There have been so many wonderful films at this year’s HollyShorts Film Festival, but the second Documentary block had some of the most moving films of this year’s festival. These documentaries, while short, were incredibly powerful and very entertaining.
Bacon and God’s Wrath
A story about Razie Brownstone, an older Jewish woman who tries bacon for the first time. The piece follows her through her life, speaks to her about her faith, her foray into new technologies like the internet, and her decision to deviate from a very powerful Jewish law.
Directed by Sol Friedman, it’s a unique look at the Jewish faith and those within it.
The Legendary Jerry G
There are really odd professions that come to light all the time. Things you can’t believe are actual careers. Meet Jerry G, a legend in the film industry, and one of the very few, if not the only, person who has made a career as a professional stand-in. He’s worked 15 years in the industry, despite not making much of an impact on those he worked with.
Director Kelly Makin shows us a different side of the industry legend, allowing us to finally get to know him as a person and not just as he is on set.
Excising the Heart
While some of these films are looks into the interesting aspects of life, Excising the Heart goes a little bit deeper. A film that offers nothing in the way of dialogue nor narration, the film focuses on the relationship between man and nature, decay and the big changes in life, through the lens of a barn demolition.
Director Samuel Karow does a beautiful job in capturing the entire event, making it a wonderful look into the deeper sides of life.
The Adaptable Mind
Sometimes, a good idea comes from an unlikely place and does something that really only benefits the world on a human level. This documentary follows that idea and delves into the concept that the mind, throughout history, has developed five key traits that will help us move through the newest age, the Age of Information. With these developments, knowledge and information have become paramount, and with technology becoming more important every day, keeping the human traits is even more critical.
The story also looks at the work Professor Mary Beth Heffernen has done with those fighting Ebola.
Directed by Tiffany Shlain and written by Shlain and Sawyer Steele, it’s a great look at the human condition and the ideas that promote humanity.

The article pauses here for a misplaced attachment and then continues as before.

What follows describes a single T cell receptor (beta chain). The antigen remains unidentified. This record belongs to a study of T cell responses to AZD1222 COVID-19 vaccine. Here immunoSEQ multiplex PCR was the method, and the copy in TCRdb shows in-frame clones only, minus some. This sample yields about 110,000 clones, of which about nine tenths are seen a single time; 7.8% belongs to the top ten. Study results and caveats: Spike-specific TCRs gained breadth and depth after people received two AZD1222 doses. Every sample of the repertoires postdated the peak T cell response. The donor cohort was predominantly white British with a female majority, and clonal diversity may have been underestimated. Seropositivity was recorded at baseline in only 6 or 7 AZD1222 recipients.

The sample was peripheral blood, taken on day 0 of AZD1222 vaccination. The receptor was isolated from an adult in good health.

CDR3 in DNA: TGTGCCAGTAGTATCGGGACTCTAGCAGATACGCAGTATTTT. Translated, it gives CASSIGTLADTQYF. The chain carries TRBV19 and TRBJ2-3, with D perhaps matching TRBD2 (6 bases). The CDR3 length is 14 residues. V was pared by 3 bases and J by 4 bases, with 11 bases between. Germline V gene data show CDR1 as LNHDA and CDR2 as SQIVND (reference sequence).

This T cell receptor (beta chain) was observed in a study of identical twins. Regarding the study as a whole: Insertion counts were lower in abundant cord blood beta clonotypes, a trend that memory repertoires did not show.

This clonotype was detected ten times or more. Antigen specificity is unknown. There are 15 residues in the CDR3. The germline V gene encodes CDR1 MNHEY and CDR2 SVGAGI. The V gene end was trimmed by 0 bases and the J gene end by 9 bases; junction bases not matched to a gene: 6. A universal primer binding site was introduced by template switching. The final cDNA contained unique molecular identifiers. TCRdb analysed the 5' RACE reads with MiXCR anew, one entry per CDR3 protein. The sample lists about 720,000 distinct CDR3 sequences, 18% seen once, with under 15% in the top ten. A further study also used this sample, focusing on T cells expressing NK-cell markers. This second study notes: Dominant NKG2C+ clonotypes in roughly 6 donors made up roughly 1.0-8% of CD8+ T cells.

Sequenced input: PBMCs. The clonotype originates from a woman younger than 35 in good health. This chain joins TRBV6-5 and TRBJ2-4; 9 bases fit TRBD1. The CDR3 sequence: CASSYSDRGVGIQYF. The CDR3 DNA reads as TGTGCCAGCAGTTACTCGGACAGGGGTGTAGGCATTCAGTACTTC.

The Soul of a Tree
During the second World War, thousands of Japanese-Americans were put into internment camps. One of the many people who were forced to leave their homes on the West Coast and relocate was George Nakashima, a promising architect. Nakashima would go on to become one of the world’s most legendary woodworkers, and The Soul of a Tree focuses on his work in Eden, Idaho, where he was relocated, and fellow architect Bill Vaughn, who only crossed paths with Nakashima twice but who was truly impacted by Nakashima’s life and work.
Director Mari Walker does a great job exploring Nakashima’s life and the impact he had on Eden. It’s a beautiful look at woodworking and the relationship between man and art.
Lebanon Wins the World Cup
For the last several decades, Lebanon has been the subject of war, civil strife, and religious conflict. Christians and Muslims have been warring for ages, and despite their differences, both sides agree on one thing: football. During the 2014 World Cup, these filmmakers brought Hammas and Edward, two Lebanese men who fought on either side of the war, together to celebrate their common love of Brazil and their football team.
Directed by Tony Elkhoury and Anthony Lappe, this really shows the power of sports and a passion bringing people together, even in the most dire of situations.
Johnny Physical Lives
The world’s biggest rock star, Johnny Physical, was almost the hugest name in music. If it wasn’t for his battle against leukemia, he would have taken the world by storm. But Johnny was no slouch. His band, the Physicals, took Boston by storm for a short time, and while Johnny had his own battle to fight, he did it with the the punk rock attitude people loved him for.
Directed by Johnny’s brother, Joshua Neuman, it’s a touching tale of love, music, and being remembered.